Picture this: It’s Saturday, on a rural farm in Ecuador. You spent most of the day putting posts in the ground to support climbing plants, in a clearing in the jungle, halfway up the mountain above the farm. As the afternoon wears on, you trudge through the driving rain to feed the animals and do chores. You notice a horse is missing. You are exhausted and getting chilled from your wet clothes – raincoats offer little protection here – so you’ll go looking for it tomorrow.

You turn back to the house, where a side of veal ribs is braising in the oven for dinner. You can’t resist peeking in the pot, and are rewarded with the enticing aroma and sight of tender meat falling off the bone. Reluctantly, you slide the dish back into the oven in the outdoor kitchen. Your clothes smell of earth and sweat and horses, so you’d better get cleaned up before dinner.

As you step into the outdoor shower, you consider whether to wash your clothes by standing in them under the tap, but decide they’ll do for another day’s work in the mud before you wash them. You peel them off and hang them on the wooden hooks on the shower wall. As you turn on the water, you sigh and give silent thanks for the hot water provided by a propane-powered heater. Most farms don’t have this luxury. In fact, you haven’t had a hot shower like this anyplace else in Latin America so far. You allow yourself a long moment under the steaming water before you get to scrubbing every inch of your filthy body, aching from another day of hard work.

A few minutes later, clean, dry, and in relatively fresh clothes, you sit in a hammock and relax for a bit before dinner. Someone else is making a salad, but most of the other volunteers are washing their clothes by hand or waiting in line for the shower. One of the huge, floppy Great Dane puppies joins you in the hammock, his oversized feet hanging over the sides. Birds are chirping, but you can’t see them in the dense foliage. A pair of hummingbirds flits from a nearby tree to the feeder by the house. One is green and red, and the other a more unusual blue and white. You watch them dart about and bicker over the feeder for awhile.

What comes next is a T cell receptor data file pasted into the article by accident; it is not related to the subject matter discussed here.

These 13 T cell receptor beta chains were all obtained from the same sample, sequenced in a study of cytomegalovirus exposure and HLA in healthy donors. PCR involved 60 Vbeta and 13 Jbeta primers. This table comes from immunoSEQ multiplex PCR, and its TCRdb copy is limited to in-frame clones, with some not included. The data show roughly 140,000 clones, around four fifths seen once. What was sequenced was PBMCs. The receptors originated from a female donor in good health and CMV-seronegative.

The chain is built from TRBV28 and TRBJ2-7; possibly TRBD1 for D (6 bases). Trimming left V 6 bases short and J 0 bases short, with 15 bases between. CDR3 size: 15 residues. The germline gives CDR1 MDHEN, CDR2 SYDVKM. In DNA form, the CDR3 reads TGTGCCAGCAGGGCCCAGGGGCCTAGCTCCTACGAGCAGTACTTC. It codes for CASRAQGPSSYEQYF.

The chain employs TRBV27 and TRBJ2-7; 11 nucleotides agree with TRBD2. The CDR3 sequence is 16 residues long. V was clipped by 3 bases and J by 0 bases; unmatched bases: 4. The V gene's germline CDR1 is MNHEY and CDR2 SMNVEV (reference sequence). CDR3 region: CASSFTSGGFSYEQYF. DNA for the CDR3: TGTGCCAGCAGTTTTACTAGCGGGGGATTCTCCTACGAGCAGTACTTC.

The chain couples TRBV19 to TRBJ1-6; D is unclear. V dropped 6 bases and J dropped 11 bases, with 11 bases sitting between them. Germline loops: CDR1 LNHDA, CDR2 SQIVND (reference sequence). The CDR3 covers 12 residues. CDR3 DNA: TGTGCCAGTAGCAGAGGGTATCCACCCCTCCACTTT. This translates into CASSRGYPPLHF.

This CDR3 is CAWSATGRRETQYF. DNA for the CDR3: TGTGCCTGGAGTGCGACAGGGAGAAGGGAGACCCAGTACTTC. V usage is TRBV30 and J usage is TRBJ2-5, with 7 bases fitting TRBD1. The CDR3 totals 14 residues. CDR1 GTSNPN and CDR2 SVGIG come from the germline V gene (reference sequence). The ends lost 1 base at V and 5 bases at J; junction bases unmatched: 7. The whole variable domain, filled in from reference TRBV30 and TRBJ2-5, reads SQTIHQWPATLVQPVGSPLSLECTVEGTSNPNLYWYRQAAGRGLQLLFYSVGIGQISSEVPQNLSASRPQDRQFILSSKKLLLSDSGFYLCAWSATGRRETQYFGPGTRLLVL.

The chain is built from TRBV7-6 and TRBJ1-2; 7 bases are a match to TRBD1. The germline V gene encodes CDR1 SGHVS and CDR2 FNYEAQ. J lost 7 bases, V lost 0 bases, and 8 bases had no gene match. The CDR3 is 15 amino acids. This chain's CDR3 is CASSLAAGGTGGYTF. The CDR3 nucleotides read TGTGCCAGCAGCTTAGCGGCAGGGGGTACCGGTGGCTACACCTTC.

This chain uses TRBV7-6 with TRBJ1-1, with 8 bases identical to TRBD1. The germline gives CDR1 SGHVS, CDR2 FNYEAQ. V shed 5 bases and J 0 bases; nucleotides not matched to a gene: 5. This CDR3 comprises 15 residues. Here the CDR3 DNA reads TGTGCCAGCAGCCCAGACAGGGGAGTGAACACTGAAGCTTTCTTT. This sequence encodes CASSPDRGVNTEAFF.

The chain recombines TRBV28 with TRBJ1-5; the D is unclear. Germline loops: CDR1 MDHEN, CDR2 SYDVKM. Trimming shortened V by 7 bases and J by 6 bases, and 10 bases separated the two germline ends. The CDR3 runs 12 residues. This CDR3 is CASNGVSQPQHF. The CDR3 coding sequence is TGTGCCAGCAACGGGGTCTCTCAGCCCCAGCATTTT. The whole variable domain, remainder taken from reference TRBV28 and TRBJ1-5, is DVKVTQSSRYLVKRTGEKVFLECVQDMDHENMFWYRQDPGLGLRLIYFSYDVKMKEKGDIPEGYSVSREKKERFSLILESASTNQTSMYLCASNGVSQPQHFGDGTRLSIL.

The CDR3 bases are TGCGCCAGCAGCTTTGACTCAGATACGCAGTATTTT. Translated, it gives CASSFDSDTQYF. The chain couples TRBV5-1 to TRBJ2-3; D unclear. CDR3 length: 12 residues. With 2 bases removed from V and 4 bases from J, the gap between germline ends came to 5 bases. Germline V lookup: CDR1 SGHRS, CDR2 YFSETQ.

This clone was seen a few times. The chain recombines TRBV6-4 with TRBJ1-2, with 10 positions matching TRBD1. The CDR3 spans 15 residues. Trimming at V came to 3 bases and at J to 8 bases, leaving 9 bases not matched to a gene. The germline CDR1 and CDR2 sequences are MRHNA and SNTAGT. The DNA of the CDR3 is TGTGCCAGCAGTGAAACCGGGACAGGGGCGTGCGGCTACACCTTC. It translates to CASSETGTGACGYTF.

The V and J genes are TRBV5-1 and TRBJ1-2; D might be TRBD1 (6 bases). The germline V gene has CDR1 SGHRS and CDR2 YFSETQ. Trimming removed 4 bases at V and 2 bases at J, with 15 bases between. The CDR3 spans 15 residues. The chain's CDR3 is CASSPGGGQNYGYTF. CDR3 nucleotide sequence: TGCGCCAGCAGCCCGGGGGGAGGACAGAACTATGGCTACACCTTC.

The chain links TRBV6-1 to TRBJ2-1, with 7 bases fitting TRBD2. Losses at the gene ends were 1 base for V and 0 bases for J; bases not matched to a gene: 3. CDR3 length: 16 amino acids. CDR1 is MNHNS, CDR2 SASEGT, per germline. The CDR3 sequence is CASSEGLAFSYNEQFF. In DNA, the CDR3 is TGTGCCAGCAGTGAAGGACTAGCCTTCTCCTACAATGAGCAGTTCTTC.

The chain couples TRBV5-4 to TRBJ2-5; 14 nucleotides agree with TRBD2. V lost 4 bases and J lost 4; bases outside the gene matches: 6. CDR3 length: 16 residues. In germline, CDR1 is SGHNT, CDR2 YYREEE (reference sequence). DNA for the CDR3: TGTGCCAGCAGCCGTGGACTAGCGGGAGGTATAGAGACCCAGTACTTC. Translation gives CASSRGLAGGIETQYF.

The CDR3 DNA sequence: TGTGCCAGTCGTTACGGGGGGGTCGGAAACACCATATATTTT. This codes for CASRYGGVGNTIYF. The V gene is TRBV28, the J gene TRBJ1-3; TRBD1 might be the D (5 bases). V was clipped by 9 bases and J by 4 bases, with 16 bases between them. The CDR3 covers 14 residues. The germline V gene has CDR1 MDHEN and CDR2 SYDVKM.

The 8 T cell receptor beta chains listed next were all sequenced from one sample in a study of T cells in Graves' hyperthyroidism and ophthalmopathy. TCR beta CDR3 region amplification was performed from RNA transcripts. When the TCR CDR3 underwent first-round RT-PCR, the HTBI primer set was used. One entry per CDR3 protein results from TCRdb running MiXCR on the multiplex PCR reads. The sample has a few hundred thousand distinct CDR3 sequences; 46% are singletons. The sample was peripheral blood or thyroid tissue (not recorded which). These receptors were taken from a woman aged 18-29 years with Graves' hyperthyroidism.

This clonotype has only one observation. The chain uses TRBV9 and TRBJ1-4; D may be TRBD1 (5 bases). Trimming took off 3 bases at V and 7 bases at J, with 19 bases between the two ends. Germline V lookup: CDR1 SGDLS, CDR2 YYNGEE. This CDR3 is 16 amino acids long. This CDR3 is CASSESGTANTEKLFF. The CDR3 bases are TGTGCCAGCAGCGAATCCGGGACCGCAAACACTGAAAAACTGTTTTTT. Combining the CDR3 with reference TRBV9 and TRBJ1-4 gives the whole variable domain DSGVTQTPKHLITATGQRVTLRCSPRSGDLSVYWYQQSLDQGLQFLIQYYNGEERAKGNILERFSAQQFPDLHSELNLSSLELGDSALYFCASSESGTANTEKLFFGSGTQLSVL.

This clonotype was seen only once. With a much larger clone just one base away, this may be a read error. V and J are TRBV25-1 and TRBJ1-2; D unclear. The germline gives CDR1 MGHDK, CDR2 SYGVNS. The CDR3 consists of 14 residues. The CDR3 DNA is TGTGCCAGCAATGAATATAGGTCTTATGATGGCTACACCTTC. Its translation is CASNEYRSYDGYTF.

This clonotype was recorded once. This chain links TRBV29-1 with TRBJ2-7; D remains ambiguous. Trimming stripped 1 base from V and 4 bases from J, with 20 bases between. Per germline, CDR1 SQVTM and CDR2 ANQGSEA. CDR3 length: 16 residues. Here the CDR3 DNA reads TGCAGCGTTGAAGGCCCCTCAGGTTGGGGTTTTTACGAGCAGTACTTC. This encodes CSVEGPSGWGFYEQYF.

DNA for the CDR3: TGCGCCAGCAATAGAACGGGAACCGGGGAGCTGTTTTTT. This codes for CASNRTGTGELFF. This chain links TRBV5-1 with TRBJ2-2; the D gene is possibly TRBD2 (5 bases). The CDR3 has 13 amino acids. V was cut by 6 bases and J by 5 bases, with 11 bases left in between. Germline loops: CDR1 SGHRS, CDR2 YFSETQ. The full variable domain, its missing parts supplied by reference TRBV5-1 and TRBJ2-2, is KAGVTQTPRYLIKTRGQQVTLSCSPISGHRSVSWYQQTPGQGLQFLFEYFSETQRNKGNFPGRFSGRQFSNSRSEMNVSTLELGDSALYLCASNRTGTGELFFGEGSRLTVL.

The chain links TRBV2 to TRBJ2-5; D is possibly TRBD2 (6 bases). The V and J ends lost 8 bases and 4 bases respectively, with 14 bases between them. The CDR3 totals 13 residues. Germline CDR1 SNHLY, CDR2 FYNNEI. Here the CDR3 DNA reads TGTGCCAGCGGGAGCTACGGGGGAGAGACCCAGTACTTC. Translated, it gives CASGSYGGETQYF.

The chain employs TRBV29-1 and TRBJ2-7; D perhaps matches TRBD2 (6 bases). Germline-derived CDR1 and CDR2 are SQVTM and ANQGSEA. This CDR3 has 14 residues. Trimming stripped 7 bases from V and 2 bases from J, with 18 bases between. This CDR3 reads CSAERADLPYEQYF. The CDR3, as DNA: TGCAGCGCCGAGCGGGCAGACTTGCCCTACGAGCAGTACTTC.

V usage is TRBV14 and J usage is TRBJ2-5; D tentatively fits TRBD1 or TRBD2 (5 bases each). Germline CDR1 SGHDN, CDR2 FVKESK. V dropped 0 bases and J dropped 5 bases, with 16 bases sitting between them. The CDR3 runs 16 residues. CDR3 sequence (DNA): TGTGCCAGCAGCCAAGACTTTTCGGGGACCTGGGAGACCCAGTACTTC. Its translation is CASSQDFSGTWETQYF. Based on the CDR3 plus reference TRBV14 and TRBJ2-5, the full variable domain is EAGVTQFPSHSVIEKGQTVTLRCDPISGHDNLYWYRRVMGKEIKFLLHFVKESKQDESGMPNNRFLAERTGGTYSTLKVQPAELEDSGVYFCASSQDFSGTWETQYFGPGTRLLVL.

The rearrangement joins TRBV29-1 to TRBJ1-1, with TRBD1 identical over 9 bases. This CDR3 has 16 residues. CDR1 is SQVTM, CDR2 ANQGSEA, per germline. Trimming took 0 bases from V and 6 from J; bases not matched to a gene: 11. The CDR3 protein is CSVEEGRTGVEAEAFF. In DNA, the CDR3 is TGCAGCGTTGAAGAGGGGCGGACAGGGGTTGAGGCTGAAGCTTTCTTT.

Turns out dogs like hammocks, with or without laps to lie in.

Turns out dogs like hammocks, with or without laps to lie in.

Suddenly, the birds are startled away. Seven piglets go running by. They’re supposed to be rooting up the grass in the field near momma’s pen, but they’ve discovered the outdoor kitchen with its bowls of dog food, and there’s no keeping them away for long. You can’t help but smile at them – two black ones with fat piglet jowls, three pink piggies with black splotches, one red pig with tiny black dalmatian spots, and one red-and-black patched piglet. Someone puts his boots on and chases all seven piglets back to their mother’s pen.

Piglets contemplating which way to go next

Piglets contemplating which way to go next

Now it’s getting dark, so it’s time to start serving dinner. The farmer and his family have gone to Quito for the weekend to run errands and buy supplies, so there are only nine volunteers around the table. It feels positively empty. Plates of hot, steaming ribs, potatoes, pumpkin, and beans are passed around. Someone opens a bottle of wine, another volunteer pours hot ginger tea, and a third lights a candle. A solar panel provides power for electric lights, but candlelight seems more natural and doesn’t risk draining the battery.

After dinner, others want to digest for an hour or so, but you’re eager for the hot tub. It’s only used once or twice a week, and you’ve been adding wood to the fire to heat it all afternoon, so you plan to make the most of it. You cross a muddy field, rinse your feet off, and dip a cautious toe in the water. You had worried it would be too cold, but it’s almost too hot to bear. Luckily, it’s just the top surface that’s overheated, and a bit of splashing cools the pool. You slide into the hot tub and stretch out. Perfect.

The moon is hidden behind clouds, but the sky is light enough to see clearly. The world around you is monochrome: black trees, dark shadows of mountains, and pale grey clouds at eye level in the river valley below the mountain. A dark shape passes overhead. You can barely identify it as a bat. In the bushes and trees near the pool, fireflies twinkle their lights on and off. You’re only a hundred meters from the house and the other volunteers, but it feels like another world.

This place looks magical when the clouds roll in.

This place looks magical when the clouds roll in.

The only sounds are of natural things – crickets and the roar of the river. You close your eyes to listen better. You can hear frogs croaking, insects buzzing, the rustle of leaves in the trees. The fire heating the tub is crackling, and the water lapping against the burn barrel hisses and spits. You hear a small splash and the sound of swimming, and open one eye. A toad has joined you in the hot tub. You move back, startled, as the toad swims toward the fire barrel and promptly expires, sinking into the unseen depths of the pool.

As you are wondering what to do about the dead toad in the hot tub with you, the other volunteers come over to join you. They bring candles and beer, one of them fishes out the dead toad, and soon the pool is lively and full of chatter. You soak in the hot water, cold beer in hand, and smile. This is a nice way to spend a Saturday night.

Perfect.

Perfect.

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